Defeating Emplaced Improvised Explosive Devices (IED) Using Fusion Algorithms

Award Information
Agency:
Department of Defense
Branch
Air Force
Amount:
$745,906.00
Award Year:
2009
Program:
SBIR
Phase:
Phase II
Contract:
FA8750-09-C-0131
Award Id:
86856
Agency Tracking Number:
F081-024-0657
Solicitation Year:
n/a
Solicitation Topic Code:
n/a
Solicitation Number:
n/a
Small Business Information
1900 S. Sepulveda Blvd, Suite 300, Los Angeles, CA, 90025
Hubzone Owned:
N
Minority Owned:
N
Woman Owned:
N
Duns:
053885604
Principal Investigator:
AllanCorbeil
Corp. Senior Staff
(203) 268-1249
acorbeil@tsc.com
Business Contact:
RobertGraziano
President & CEO
(203) 268-1249
rgraziano@tsc.com
Research Institute:
n/a
Abstract
IEDs are primary insurgent weapons that have caused almost half the U.S. casualties in Iraq. Our response has included persistent surveillance and electronic warfare to defeat Radio-Controlled IEDs. The CREW Duke system developed by SRC has been a phenomenal success in jamming RC-IEDs and has saved countless lives. RF signal characteristics and vehicle positions are recorded for post-mission analysis in logs that provide a sampling of the RF environment and history of U.S. convoy movements. Long-term GMTI radar detections of moving targets are also being recorded to support manual forensic analysis. In Phase II, TSC and SRC propose to develop and demonstrate algorithms to fuse data from GMTI radar and CREW Duke logs to predict IED attacks so that convoys can be warned to avoid high risk areas or change their operating procedures. In Phase I, TSC tested our existing anomalous movement detection algorithms using measured radar data, and SRC applied a Depedency Analysis technique to collected CREW Duke logs. In Phase II, our team will identify the best combination of information on target movement, RF environment and geospatial factors to predict IED attacks. We will develop and demonstrate a fusion algorithm to reliably predict attacks, and recommend radar and CREW improvements to enhance performance. BENEFIT: This technology can alert U.S. military convoys to potential IED attacks in time to choose alternate routes or change operating procedures. Our team plans to build a fully automated system that retrieves CREW Duke mission logs and sends these to a central processor for fusion with GMTI radar data and intelligence reports, and then provide alerts to ground commanders. The technology can also be applied to combine radar, electronic intercept, and other sensor data to enhance border security and improve criminal surveillance.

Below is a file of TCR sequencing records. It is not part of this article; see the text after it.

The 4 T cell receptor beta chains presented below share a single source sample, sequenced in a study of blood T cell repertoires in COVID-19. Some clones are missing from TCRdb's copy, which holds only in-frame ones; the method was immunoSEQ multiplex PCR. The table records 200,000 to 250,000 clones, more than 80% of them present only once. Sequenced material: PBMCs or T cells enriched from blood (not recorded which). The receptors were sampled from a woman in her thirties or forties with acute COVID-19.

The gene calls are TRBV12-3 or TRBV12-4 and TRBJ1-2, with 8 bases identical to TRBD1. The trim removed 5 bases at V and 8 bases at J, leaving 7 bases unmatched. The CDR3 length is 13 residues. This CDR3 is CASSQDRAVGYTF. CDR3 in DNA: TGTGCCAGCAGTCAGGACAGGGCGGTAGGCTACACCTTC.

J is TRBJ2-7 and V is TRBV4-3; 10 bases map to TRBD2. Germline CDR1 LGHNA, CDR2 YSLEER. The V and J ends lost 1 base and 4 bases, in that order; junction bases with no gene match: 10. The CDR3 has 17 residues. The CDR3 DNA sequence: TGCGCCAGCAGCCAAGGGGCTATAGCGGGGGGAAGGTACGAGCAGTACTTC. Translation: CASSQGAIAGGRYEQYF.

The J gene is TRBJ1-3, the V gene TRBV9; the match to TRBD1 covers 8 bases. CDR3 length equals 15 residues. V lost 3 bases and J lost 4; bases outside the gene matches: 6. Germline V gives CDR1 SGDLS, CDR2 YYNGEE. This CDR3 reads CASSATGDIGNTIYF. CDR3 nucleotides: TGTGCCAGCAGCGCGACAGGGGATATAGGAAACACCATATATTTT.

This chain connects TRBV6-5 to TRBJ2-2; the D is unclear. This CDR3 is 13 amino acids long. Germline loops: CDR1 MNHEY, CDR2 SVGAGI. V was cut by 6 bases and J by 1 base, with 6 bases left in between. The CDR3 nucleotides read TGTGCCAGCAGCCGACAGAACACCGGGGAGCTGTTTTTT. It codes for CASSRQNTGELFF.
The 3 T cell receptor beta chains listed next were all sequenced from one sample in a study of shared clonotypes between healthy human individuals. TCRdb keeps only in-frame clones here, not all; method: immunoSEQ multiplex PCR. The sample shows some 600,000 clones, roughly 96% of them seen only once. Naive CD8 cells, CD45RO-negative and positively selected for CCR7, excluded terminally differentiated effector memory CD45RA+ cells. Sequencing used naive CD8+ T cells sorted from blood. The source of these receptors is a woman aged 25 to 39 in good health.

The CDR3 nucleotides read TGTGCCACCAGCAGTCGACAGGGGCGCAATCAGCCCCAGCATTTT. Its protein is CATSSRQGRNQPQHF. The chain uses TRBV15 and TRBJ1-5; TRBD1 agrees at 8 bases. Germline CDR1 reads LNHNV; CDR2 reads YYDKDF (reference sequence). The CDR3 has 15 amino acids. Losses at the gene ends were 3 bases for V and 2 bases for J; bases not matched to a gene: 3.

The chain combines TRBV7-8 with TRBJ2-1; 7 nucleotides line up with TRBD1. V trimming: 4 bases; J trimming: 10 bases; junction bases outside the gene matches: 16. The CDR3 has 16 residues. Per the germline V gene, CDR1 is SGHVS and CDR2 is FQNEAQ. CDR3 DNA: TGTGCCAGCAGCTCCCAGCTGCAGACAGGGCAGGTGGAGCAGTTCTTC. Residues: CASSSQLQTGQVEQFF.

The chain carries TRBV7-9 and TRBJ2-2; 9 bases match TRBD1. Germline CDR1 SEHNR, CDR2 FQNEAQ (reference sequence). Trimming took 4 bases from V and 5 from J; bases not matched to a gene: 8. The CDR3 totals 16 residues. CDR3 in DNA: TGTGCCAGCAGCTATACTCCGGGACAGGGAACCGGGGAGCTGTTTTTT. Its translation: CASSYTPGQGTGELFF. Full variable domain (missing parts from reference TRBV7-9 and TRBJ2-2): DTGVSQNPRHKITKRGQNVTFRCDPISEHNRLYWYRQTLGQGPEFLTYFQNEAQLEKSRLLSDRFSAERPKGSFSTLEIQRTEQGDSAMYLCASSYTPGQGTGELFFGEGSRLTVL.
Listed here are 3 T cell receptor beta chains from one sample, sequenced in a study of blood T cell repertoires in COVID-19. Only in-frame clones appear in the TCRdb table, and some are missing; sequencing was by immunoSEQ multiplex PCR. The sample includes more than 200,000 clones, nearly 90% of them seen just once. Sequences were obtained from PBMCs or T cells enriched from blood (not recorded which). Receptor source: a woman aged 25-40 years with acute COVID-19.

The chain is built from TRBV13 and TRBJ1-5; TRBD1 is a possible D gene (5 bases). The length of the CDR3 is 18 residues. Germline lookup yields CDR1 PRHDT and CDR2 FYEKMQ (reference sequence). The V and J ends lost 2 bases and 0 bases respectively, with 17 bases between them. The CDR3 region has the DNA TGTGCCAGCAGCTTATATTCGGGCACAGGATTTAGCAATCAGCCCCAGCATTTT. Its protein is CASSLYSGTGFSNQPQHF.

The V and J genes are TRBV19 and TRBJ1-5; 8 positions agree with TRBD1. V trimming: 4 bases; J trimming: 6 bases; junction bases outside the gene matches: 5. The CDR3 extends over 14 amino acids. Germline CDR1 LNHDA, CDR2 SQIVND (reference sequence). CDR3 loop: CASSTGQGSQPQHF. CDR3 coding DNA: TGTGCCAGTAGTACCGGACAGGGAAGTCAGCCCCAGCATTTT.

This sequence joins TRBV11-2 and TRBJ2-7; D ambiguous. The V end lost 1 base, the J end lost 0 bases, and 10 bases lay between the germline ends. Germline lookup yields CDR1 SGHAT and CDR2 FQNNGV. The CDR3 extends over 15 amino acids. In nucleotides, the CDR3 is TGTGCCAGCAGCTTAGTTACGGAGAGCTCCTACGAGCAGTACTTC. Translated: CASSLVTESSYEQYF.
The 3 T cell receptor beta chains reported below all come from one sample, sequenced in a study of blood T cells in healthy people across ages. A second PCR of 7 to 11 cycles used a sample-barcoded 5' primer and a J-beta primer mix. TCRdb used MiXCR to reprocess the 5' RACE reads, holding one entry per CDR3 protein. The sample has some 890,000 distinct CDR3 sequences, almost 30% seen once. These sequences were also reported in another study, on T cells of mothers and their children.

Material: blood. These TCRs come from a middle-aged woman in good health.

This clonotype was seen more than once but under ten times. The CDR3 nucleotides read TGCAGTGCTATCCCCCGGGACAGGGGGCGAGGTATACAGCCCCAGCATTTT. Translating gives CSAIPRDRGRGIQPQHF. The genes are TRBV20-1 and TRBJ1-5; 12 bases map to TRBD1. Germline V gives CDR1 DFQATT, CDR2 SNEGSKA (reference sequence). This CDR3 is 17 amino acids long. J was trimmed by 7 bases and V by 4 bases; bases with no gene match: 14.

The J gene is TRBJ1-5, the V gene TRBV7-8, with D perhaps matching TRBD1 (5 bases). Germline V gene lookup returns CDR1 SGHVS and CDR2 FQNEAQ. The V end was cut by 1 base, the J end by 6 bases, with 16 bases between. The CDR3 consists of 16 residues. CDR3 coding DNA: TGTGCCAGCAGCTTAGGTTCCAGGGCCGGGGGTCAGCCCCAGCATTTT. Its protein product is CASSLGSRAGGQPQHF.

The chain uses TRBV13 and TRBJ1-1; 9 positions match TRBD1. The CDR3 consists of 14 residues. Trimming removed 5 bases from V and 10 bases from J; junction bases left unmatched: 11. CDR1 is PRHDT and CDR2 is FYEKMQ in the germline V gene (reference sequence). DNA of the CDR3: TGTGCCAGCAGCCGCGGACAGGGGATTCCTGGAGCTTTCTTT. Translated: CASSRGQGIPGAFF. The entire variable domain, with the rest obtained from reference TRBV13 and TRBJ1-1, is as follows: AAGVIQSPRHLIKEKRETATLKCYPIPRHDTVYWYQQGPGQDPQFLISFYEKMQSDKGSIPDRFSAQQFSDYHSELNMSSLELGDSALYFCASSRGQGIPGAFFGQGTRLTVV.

* information listed above is at the time of submission.

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